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‘Dog tales’: UNBC researchers conducting Canada-wide survey on dog walking

Research looks at on-leash and off-leash dog walking experiences in municipalities
walking with a dog
The ‘Dog Tales: Experiences in Dog Walking, Dog Parks and Off-Leash Areas in Canada’ survey will be open until the end of May.

University of Northern British Columbia (UNBC) researchers are embarking on a research project to learn more about the dog walking experience in Canada.

The research, called ‘Dog Tales: Experiences in Dog Walking, Dog Parks and Off-Leash Areas in Canada’, is led by Annie Booth from the school of planning and sustainability along with Ken Otter from the department of ecosystem science and management.

The surveys seek to examine dog owners' experiences in on-leash areas compared to off-leash areas such as dog parks and beaches.

“We really wanted to look at how people were utilizing different spaces as a way of exercising a dog,” said Booth.  

“I'm interested in understanding how communities see benefits to dog ownership and to various forms of engaging with your dog — how individual dog owners see benefits in the opportunity for off-leash exercise areas.”

She said they expect the research to be useful for everyone interested in supporting dog ownership and the availability of dog-friendly spaces and in understanding the importance of such areas for dogs, people, and communities.

Booth said she was inspired to start the research as a dog park-user herself and someone who values off-leash areas, especially for bigger and more active breeds like Huskies or German Shepherds.

“Unfortunately, these are areas that come with a lot of conflicts. They’re often controversial. Cities or communities aren't particularly good at recognizing the need or planning for them appropriately or ensuring that off-leash areas are used appropriately.”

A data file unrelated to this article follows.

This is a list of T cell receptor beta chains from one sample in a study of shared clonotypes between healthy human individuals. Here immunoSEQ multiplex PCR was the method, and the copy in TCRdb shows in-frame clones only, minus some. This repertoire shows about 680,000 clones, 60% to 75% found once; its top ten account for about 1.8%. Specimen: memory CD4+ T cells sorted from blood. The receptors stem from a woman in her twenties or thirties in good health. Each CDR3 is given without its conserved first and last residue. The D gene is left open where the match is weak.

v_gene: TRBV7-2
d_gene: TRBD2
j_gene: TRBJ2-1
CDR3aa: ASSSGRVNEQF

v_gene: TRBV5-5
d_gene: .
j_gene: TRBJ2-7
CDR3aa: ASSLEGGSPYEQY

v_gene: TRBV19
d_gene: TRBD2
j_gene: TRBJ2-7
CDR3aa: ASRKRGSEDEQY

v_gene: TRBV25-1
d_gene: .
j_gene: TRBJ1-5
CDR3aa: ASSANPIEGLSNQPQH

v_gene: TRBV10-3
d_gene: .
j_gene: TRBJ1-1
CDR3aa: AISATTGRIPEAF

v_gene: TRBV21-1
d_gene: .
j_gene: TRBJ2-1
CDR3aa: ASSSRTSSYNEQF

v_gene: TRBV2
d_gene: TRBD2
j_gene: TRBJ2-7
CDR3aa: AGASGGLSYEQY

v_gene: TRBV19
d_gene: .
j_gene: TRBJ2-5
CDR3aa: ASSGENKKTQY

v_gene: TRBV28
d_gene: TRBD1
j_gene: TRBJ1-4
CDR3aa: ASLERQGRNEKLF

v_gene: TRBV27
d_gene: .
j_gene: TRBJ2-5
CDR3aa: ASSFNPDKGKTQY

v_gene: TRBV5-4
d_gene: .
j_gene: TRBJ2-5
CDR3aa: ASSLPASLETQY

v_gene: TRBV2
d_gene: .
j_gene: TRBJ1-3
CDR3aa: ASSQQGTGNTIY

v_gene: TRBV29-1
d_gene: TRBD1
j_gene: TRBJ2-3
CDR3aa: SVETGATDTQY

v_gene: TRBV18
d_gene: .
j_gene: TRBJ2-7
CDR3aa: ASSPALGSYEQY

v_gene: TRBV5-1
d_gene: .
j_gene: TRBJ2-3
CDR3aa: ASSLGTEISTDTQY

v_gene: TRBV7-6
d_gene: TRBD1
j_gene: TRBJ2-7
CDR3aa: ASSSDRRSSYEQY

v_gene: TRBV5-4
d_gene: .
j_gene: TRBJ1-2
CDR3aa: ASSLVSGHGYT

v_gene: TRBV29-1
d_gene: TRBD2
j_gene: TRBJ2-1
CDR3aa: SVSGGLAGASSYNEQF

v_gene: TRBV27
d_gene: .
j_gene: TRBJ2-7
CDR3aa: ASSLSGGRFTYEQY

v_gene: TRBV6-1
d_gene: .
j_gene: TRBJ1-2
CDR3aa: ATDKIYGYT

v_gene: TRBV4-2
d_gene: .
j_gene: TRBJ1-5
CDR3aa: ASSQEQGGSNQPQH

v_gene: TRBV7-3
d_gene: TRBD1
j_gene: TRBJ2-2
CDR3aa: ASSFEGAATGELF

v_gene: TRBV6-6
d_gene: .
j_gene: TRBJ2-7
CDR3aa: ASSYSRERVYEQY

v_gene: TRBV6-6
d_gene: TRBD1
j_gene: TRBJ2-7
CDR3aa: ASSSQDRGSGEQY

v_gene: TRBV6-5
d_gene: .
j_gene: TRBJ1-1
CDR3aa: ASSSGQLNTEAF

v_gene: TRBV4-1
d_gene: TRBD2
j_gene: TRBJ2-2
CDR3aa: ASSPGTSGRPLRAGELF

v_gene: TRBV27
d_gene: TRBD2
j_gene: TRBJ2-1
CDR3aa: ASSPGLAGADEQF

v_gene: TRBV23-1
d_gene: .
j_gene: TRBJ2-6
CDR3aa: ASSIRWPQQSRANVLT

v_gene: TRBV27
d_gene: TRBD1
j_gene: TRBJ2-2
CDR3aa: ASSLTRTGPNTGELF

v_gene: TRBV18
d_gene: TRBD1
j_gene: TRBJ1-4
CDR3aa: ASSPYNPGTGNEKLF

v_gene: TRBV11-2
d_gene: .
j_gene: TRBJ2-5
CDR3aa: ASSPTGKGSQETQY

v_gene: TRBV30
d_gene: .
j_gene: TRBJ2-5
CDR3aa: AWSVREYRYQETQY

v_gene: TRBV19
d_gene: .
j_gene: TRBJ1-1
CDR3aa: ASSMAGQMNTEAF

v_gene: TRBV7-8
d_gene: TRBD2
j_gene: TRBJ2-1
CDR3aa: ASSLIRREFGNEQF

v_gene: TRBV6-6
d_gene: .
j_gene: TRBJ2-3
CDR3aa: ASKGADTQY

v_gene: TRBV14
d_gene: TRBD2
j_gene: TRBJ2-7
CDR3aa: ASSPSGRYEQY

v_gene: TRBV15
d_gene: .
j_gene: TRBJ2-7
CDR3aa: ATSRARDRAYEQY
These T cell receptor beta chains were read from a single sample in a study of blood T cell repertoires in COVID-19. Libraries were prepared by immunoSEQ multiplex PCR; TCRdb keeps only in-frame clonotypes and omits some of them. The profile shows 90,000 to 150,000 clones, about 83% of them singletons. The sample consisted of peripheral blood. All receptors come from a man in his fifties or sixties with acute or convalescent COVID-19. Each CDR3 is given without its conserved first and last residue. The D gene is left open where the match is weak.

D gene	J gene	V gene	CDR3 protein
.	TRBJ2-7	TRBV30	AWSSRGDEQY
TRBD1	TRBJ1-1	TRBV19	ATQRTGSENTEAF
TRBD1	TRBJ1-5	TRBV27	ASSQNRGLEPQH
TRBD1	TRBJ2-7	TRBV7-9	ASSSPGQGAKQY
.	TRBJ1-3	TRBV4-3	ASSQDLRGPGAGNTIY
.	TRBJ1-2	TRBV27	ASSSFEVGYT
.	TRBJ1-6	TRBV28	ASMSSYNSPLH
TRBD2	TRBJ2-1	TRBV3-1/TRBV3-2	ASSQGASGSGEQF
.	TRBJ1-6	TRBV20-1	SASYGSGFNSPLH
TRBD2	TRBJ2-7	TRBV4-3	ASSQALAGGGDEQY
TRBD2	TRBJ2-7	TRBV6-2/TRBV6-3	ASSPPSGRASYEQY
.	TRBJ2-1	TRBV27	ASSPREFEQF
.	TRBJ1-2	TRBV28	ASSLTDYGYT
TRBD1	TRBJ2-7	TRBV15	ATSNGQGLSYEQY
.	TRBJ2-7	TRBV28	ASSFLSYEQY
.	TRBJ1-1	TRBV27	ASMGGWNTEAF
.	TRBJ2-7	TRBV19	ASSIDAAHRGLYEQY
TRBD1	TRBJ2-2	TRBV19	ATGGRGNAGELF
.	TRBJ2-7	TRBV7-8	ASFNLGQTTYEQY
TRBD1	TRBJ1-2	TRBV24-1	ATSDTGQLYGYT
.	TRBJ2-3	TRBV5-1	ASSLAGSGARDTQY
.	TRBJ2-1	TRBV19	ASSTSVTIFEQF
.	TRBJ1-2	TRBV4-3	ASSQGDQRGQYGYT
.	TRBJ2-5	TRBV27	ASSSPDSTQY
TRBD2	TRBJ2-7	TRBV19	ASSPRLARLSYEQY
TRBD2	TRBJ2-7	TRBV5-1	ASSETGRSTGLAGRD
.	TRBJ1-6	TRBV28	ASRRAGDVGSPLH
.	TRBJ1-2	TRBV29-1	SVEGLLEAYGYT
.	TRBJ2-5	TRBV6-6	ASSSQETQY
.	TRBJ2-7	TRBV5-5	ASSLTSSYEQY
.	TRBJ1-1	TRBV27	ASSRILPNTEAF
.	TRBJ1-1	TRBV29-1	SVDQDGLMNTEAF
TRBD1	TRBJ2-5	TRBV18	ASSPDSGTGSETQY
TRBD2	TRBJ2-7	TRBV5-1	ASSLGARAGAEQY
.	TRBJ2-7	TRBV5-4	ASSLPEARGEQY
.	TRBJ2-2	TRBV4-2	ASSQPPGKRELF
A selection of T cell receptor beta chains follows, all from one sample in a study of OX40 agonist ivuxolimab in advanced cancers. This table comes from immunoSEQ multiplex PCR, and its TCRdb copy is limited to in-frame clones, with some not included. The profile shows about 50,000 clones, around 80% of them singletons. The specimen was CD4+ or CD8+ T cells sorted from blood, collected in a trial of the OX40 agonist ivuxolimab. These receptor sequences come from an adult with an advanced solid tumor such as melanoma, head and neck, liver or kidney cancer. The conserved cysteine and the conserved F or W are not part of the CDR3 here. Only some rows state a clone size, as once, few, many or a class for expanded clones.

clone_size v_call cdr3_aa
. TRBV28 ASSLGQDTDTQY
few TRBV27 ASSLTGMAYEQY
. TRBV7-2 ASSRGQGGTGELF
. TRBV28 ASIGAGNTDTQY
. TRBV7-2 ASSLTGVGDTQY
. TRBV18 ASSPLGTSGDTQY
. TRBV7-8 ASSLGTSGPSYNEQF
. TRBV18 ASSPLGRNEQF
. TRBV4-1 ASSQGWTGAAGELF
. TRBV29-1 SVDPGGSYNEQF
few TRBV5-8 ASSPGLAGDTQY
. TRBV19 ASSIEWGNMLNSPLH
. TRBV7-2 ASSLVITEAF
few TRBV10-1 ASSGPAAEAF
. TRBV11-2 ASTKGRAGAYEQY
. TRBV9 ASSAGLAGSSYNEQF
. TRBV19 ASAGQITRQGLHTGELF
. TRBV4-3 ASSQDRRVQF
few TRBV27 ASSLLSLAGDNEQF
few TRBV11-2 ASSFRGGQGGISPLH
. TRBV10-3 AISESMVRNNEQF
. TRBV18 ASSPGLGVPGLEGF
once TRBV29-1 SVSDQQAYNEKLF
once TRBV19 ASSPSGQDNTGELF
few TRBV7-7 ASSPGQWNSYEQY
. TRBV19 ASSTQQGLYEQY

Booth said she hopes to examine any problems surrounding these spaces, ask what people value about being able to walk their dogs on or off-leash, and determine if there are broader community benefits.

She says she hopes the research will inform ways for municipalities to address the needs of dog owners, which will not only be applicable to the local Prince George community, but to communities elsewhere across Canada.

“Many communities have difficulty thinking through off-leash areas, but I think it's something that municipalities need to consider as a valuable and indeed an essential amenity to their efforts to develop their community, because dog ownership is going up,” said Booth.

“It is a substantial factor in Canadian Society. If you ignore it and you don't provide appropriate spaces for people to exercise their dogs, then you have problems, with people taking their dogs to inappropriate areas.”

She said the more you can engage with appropriate provision of services, the more likely you are to have generally a broad acceptance and happiness around it.

“It's worth noting that pet ownership in general, comes with quite a few positives,” said Booth, noting community development and the health benefits of owning a dog.

“People dump millions of dollars into local community stores for various [pet] services so for a community to ignore the dog/pet-owning public is problematic for economic reasons, for land use planning reasons, for social benefits and yet it is something that many communities do not give adequate thought to.”

The research project consists of two surveys one for people who primarily walk their dogs on-leash and for those who primarily use off-leash dog parks, beaches, or other off-leash areas.

The survey takes about 15 to 20 minutes to complete and will be open until the end of May. Anyone who participates will have the opportunity to enter a draw for one of three $50 gift cards.

Booth says once the research is completed and they have time to work through the findings, they hope to make it available to the public as well as municipal planners.

Further information on this survey and your rights as a participant can be found on the survey site and any questions can be sent to unbcdogs@unbc.ca.